Porsche is on the brink of launching its first all-electric vehicle, the Taycan. The car is currently in the very final stages of testing. The latest slog was one of its toughest: a 2,100-mile thrash around Nardo over 24 hours, at an average of 88 miles per hour.
No, they weren’t trying to travel back in time…
It was all a part of the Taycan’s final sign-off for functioning in extreme hot temperatures. The 12.6km Nardo bowl in southern Italy reached peak temperatures of 42 degrees ambient during the test. Track temperatures reached a heady 54 celsius.
It really was a 24-hour test, too. The only stops over the period were for charging and driver swaps.
“The Taycan mastered this ambitious endurance run without any problems,” said Stefan Weckbach, Vice President Product Line Taycan.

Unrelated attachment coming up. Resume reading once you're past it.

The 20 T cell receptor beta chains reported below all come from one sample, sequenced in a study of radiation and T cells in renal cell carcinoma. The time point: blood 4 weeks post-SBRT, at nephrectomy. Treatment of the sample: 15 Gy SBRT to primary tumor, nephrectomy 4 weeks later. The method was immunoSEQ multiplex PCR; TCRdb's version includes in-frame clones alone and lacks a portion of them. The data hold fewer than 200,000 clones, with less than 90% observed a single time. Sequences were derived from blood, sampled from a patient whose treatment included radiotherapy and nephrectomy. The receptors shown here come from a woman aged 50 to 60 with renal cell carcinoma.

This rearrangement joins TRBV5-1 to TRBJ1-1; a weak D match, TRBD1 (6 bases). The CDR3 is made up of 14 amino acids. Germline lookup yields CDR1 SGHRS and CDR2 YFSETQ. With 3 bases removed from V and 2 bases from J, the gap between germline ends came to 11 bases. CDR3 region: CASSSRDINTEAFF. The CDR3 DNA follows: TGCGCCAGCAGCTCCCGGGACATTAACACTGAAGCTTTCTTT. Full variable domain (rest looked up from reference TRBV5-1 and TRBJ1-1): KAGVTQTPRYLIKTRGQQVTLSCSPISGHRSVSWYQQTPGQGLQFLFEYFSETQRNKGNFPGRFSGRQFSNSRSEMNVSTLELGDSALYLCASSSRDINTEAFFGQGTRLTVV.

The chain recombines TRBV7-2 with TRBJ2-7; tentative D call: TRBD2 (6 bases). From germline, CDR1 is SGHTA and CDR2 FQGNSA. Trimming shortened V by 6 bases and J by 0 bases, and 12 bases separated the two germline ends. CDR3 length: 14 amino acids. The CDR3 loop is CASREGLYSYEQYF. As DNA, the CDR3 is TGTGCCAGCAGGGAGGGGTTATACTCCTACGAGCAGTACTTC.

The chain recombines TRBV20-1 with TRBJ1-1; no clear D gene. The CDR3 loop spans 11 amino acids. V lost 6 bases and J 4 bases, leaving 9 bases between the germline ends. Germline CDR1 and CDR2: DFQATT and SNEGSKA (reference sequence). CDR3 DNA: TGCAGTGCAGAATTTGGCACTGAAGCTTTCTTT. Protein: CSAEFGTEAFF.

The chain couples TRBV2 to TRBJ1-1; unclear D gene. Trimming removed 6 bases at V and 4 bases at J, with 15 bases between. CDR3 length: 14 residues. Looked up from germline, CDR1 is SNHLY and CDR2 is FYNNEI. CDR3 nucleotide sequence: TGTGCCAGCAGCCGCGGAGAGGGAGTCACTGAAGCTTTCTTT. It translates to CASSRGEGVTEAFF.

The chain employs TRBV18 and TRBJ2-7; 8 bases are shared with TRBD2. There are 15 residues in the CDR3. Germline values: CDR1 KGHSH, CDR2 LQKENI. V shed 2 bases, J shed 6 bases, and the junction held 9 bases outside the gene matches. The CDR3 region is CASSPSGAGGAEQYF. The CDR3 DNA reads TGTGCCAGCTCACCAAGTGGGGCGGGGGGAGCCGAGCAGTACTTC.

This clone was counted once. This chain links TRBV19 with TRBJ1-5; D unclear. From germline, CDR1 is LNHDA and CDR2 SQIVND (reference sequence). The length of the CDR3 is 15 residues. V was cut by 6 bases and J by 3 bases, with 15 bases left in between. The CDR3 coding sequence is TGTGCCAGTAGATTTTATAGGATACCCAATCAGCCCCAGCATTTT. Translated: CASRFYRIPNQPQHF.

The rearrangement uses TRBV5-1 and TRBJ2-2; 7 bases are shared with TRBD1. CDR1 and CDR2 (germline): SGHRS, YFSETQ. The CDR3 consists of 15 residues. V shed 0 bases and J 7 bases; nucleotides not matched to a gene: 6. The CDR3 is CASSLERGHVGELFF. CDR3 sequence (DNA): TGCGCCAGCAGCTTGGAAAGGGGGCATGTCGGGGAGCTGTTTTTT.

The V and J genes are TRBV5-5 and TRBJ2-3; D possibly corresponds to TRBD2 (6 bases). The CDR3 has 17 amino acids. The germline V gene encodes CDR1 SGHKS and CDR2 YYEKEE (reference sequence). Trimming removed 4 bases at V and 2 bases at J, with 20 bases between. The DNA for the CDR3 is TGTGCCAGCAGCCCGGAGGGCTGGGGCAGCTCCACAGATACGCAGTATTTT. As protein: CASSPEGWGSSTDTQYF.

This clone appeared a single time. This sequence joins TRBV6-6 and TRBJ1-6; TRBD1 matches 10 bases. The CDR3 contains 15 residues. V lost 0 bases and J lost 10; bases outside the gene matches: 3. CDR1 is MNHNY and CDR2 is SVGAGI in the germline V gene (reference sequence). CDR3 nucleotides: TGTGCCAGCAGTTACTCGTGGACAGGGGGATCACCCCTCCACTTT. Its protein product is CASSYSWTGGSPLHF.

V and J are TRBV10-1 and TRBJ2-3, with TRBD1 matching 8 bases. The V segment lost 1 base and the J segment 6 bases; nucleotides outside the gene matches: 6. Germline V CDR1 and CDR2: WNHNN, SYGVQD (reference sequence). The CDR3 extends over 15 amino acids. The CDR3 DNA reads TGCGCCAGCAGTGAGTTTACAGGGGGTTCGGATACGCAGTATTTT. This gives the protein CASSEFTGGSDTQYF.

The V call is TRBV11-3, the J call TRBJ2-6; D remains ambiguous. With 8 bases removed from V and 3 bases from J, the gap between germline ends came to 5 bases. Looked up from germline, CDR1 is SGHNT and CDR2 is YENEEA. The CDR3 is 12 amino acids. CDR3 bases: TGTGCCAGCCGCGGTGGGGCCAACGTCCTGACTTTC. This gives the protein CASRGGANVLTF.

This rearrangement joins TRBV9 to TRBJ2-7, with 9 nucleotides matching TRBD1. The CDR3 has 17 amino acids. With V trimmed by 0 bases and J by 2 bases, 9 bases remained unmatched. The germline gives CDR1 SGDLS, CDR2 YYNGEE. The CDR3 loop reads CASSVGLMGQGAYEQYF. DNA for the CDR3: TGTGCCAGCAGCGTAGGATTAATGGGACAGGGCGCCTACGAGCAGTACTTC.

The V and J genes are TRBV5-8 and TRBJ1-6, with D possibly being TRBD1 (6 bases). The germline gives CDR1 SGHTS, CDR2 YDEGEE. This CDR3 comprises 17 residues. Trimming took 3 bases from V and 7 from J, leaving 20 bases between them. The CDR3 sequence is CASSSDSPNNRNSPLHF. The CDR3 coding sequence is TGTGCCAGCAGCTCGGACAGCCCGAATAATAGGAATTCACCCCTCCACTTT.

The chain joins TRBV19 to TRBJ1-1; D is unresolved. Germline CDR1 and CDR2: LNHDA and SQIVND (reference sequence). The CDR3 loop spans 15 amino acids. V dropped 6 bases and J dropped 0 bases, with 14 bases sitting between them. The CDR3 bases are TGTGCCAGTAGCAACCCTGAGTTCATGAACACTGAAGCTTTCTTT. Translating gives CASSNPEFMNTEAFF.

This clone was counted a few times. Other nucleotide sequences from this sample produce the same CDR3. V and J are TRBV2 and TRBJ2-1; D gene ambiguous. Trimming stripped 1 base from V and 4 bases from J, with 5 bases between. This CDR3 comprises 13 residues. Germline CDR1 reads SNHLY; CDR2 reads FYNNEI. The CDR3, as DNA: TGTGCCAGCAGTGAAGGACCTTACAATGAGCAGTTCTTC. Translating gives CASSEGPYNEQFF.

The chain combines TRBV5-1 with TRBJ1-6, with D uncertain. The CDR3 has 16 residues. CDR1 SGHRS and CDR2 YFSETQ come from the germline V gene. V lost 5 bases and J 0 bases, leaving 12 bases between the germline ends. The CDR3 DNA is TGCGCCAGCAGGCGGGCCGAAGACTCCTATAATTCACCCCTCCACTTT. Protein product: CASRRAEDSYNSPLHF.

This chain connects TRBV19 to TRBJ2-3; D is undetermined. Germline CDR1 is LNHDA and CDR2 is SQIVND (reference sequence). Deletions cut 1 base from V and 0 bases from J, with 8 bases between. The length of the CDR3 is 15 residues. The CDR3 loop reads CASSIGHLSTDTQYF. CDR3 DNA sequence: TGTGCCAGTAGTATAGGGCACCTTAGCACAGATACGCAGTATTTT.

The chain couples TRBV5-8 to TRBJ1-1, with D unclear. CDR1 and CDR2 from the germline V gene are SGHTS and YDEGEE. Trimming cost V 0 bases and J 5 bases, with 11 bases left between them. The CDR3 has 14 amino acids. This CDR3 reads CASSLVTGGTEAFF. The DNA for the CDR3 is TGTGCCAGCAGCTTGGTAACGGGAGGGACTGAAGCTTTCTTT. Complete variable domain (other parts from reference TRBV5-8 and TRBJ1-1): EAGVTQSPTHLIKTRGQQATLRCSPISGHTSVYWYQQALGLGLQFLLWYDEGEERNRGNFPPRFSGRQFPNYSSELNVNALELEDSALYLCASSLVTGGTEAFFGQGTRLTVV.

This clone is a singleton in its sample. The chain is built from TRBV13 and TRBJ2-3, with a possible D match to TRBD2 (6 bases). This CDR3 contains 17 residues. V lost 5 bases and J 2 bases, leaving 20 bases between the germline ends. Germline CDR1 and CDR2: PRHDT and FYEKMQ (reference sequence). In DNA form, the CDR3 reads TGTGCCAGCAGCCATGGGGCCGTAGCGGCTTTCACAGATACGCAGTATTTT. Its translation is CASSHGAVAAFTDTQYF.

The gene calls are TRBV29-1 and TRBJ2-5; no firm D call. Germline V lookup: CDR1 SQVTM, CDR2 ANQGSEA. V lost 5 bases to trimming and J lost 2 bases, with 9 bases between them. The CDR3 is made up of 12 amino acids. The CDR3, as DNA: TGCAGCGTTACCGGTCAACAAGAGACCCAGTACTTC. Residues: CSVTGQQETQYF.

“The result achieved in Nardò highlights the advantages of the unique 800-volt technology and its high maturity level. Before the Taycan is launched on the market at the end of the year, we will have covered over six million test kilometres across the globe.”
Porsche has been pushing the Taycan as an electric car that can continually and repeatably deliver its performance. That’s something not all electric cars are capable of.
It recently completed a grand total of 26 successive 0-200 km/h runs, with the difference between the fastest and slowest runs ending up at just 0.8 seconds. All runs were achieved in under 10 seconds.
The Taycan is due to debut on September 4, packing around 600 hp, a 0-62mph time of 3.5 seconds and a top speed of 155 mph. The Taycan should have a range capability of over 300 miles.
Different variants of the Taycan with varying range capabilities and performance will join in time. It should be a big success too, given more than 20,000 had signed up to buy it as of March this year.